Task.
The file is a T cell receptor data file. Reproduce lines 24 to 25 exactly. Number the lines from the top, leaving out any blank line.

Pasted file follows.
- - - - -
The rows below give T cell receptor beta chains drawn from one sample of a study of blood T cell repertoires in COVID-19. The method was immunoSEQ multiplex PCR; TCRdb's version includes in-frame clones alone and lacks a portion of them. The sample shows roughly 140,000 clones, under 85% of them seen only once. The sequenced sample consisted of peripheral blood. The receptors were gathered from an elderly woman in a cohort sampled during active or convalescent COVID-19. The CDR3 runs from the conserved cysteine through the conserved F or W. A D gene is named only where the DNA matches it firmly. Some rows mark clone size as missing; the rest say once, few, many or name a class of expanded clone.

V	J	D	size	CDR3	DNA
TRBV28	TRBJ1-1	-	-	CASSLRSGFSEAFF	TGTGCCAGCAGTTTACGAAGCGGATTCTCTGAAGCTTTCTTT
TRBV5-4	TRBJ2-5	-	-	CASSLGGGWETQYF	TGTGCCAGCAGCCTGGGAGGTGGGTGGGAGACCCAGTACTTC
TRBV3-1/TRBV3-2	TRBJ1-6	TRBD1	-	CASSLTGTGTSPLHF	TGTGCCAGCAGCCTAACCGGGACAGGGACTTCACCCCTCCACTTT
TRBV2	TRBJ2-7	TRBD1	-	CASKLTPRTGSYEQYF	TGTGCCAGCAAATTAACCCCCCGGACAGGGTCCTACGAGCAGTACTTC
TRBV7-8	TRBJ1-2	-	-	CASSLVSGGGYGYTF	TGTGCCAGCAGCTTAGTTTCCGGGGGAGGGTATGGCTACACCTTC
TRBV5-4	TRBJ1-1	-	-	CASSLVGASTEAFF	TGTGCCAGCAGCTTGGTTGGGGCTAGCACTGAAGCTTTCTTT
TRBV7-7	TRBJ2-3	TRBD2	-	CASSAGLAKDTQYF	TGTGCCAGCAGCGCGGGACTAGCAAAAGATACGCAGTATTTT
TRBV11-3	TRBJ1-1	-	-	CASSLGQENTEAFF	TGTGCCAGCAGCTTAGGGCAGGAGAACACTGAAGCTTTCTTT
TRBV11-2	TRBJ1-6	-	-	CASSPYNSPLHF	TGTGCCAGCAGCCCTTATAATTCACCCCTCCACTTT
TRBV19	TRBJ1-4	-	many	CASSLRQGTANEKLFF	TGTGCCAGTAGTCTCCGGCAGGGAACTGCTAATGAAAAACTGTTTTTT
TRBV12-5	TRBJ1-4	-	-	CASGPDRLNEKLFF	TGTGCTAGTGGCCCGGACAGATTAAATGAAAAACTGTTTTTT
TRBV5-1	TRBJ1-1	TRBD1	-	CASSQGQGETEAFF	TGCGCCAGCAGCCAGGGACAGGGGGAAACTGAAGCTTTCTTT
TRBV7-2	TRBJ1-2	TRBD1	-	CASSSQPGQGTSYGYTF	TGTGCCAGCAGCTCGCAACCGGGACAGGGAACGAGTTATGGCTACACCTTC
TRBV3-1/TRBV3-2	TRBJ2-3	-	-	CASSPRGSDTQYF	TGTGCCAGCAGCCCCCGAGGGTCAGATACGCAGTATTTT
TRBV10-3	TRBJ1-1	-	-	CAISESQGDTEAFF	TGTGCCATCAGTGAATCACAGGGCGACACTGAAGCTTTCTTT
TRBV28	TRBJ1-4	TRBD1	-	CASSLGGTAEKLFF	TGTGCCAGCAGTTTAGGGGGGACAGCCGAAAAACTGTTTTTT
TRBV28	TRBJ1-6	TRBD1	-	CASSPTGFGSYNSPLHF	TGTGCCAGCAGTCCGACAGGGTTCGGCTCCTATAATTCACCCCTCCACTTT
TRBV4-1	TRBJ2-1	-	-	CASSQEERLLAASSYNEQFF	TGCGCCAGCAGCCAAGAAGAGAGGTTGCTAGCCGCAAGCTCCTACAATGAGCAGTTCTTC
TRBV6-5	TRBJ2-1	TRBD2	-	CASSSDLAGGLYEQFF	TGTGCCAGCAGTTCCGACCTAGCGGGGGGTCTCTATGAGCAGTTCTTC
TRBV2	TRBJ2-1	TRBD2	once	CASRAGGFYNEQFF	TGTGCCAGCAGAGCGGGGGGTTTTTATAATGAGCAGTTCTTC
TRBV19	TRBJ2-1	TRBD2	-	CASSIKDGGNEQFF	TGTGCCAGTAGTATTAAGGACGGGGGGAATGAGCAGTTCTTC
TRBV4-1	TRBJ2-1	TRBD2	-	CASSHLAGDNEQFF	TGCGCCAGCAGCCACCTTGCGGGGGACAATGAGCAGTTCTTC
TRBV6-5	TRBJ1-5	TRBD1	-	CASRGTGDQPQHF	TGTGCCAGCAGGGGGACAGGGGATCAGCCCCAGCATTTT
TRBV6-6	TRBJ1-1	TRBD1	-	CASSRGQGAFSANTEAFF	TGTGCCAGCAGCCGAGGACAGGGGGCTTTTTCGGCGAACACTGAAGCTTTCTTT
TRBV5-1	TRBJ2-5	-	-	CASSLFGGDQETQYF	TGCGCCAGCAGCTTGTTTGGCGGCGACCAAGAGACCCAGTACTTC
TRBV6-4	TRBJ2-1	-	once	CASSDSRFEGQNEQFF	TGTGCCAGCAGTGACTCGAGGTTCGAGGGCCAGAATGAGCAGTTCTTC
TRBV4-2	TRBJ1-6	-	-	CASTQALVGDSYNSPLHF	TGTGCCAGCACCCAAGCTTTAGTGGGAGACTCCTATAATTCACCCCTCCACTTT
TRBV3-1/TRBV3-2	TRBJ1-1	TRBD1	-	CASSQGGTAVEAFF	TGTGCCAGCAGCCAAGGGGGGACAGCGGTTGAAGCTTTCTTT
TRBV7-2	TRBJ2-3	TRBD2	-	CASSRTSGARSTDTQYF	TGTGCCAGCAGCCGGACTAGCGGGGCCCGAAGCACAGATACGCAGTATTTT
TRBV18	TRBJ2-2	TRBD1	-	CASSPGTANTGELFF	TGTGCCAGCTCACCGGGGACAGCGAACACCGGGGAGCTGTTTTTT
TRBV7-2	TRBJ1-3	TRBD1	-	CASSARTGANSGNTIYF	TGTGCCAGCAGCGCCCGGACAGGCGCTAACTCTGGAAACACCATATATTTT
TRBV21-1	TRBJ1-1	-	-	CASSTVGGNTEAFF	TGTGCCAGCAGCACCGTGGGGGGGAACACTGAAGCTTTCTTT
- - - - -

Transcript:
TRBV4-1	TRBJ2-1	TRBD2	-	CASSHLAGDNEQFF	TGCGCCAGCAGCCACCTTGCGGGGGACAATGAGCAGTTCTTC
TRBV6-5	TRBJ1-5	TRBD1	-	CASRGTGDQPQHF	TGTGCCAGCAGGGGGACAGGGGATCAGCCCCAGCATTTT